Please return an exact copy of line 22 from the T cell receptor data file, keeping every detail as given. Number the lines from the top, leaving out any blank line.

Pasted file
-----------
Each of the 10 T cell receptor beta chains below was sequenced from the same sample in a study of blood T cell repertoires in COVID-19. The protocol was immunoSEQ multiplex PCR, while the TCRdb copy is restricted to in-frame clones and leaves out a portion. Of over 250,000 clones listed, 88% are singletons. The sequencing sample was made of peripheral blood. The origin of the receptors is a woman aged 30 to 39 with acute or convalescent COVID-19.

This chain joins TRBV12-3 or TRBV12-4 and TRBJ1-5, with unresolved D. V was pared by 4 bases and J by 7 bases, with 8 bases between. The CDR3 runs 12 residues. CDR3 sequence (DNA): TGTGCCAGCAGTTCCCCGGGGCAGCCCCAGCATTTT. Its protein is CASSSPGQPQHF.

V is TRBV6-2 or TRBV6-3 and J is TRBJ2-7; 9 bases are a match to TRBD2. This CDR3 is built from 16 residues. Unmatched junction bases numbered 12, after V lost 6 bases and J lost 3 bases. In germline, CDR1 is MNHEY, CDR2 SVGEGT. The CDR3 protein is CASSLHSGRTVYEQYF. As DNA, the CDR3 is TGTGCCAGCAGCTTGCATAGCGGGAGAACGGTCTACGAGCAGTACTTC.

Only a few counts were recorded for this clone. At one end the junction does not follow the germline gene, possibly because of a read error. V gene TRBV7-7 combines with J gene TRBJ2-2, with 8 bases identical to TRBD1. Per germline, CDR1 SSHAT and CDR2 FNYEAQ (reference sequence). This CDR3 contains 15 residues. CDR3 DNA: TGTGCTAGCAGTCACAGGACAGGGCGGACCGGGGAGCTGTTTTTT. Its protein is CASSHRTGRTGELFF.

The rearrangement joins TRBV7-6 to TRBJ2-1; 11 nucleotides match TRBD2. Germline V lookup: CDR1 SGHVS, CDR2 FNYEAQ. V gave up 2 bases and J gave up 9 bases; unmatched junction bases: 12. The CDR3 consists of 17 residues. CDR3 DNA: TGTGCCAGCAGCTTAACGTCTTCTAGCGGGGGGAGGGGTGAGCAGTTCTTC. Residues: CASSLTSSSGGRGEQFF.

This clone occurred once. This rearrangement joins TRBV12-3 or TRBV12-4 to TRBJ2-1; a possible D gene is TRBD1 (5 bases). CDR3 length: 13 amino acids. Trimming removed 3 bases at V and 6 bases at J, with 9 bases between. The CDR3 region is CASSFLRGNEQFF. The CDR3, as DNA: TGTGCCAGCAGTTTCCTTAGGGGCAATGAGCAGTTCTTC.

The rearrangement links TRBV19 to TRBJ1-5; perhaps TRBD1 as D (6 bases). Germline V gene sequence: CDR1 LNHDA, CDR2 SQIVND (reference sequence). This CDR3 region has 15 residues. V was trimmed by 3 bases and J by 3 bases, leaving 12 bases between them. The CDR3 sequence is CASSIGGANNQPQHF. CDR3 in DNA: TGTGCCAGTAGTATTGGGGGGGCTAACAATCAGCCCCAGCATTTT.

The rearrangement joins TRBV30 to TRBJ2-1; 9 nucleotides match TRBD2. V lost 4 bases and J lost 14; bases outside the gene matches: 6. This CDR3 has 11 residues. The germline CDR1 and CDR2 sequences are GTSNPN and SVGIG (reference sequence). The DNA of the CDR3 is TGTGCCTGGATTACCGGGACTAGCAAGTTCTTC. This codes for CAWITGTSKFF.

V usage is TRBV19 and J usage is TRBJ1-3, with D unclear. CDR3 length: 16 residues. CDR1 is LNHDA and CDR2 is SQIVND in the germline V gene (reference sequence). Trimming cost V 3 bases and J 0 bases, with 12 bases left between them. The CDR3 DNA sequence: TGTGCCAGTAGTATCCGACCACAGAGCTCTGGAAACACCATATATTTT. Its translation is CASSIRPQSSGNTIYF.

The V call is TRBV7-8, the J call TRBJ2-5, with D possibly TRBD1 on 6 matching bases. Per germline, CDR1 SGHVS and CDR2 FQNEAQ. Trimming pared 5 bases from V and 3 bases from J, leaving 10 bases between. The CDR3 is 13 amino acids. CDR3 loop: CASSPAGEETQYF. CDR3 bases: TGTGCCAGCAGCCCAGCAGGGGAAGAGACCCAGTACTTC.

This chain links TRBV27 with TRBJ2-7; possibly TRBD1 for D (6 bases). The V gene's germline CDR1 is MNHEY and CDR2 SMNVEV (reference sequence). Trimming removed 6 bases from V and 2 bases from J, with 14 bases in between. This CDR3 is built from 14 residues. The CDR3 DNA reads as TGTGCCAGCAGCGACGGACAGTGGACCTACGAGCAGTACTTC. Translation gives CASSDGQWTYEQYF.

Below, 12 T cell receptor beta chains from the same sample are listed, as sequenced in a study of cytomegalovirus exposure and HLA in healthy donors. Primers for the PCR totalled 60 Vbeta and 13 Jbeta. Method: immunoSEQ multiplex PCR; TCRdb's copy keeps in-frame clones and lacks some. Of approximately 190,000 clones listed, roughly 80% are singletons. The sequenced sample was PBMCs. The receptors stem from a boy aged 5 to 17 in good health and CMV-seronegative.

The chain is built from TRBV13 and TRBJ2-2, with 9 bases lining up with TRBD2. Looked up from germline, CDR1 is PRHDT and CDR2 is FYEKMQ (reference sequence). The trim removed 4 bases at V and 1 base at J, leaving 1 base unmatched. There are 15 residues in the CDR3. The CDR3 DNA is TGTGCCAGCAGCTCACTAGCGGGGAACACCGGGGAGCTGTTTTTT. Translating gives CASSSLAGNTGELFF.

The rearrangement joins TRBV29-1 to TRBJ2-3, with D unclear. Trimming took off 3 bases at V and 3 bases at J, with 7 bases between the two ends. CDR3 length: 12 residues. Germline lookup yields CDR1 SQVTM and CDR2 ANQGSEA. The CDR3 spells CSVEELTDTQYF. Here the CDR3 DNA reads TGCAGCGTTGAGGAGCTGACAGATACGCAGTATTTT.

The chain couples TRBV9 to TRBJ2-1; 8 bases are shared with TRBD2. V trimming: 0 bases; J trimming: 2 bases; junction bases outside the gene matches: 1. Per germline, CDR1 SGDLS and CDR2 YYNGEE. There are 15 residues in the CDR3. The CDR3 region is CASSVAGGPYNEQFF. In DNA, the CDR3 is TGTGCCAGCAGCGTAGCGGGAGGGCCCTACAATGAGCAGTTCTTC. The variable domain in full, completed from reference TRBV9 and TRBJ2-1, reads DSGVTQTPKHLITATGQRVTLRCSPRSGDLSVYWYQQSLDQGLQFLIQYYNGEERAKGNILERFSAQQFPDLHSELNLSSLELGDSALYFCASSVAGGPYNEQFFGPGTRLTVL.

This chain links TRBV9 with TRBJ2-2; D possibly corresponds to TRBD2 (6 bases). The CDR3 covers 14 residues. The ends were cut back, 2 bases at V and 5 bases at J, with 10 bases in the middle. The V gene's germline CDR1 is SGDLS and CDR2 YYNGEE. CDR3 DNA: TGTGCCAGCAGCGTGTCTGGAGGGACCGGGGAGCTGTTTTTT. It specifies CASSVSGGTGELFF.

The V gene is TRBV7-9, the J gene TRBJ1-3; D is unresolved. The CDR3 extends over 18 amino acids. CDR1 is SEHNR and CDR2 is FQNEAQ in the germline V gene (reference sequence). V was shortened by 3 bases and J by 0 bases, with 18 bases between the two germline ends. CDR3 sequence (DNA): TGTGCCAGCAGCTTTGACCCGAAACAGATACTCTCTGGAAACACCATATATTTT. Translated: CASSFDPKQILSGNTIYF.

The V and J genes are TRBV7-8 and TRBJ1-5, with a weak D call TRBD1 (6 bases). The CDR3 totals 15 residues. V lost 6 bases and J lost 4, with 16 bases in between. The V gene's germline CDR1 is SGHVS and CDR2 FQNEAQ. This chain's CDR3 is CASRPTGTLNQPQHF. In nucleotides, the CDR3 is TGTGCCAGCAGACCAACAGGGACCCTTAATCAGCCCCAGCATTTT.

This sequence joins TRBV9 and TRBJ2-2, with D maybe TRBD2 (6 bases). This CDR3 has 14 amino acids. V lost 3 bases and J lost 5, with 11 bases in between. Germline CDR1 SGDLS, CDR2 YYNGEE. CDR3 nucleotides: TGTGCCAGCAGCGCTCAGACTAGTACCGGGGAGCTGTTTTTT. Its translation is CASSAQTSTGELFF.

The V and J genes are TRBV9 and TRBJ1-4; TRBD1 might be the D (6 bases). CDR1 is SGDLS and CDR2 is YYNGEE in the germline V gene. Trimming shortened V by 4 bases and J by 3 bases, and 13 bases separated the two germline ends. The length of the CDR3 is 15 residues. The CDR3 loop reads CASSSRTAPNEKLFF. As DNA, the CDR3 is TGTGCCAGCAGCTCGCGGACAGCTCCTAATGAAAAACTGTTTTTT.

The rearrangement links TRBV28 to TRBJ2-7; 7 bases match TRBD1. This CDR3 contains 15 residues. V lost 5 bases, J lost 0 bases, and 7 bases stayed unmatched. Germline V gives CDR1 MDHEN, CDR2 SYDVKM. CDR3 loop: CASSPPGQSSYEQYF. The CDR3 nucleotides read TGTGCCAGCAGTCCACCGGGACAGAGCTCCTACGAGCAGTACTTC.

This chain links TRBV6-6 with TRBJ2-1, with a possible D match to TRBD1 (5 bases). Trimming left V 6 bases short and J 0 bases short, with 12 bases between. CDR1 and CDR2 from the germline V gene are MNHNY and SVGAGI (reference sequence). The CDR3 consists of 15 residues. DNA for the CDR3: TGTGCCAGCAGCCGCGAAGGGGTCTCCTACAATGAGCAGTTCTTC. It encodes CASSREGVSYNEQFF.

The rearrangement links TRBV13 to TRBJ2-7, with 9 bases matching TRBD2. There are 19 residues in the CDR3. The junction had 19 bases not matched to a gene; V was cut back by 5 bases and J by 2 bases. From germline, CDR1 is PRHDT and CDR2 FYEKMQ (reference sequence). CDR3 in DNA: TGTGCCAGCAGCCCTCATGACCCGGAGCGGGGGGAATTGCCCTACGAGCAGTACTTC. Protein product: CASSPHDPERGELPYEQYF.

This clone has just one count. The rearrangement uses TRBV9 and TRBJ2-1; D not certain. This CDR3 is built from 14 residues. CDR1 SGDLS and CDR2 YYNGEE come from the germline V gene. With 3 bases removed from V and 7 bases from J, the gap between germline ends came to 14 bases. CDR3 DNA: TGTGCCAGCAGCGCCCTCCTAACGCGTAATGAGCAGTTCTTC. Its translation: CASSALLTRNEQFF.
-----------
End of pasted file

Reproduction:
This chain links TRBV6-6 with TRBJ2-1, with a possible D match to TRBD1 (5 bases). Trimming left V 6 bases short and J 0 bases short, with 12 bases between. CDR1 and CDR2 from the germline V gene are MNHNY and SVGAGI (reference sequence). The CDR3 consists of 15 residues. DNA for the CDR3: TGTGCCAGCAGCCGCGAAGGGGTCTCCTACAATGAGCAGTTCTTC. It encodes CASSREGVSYNEQFF.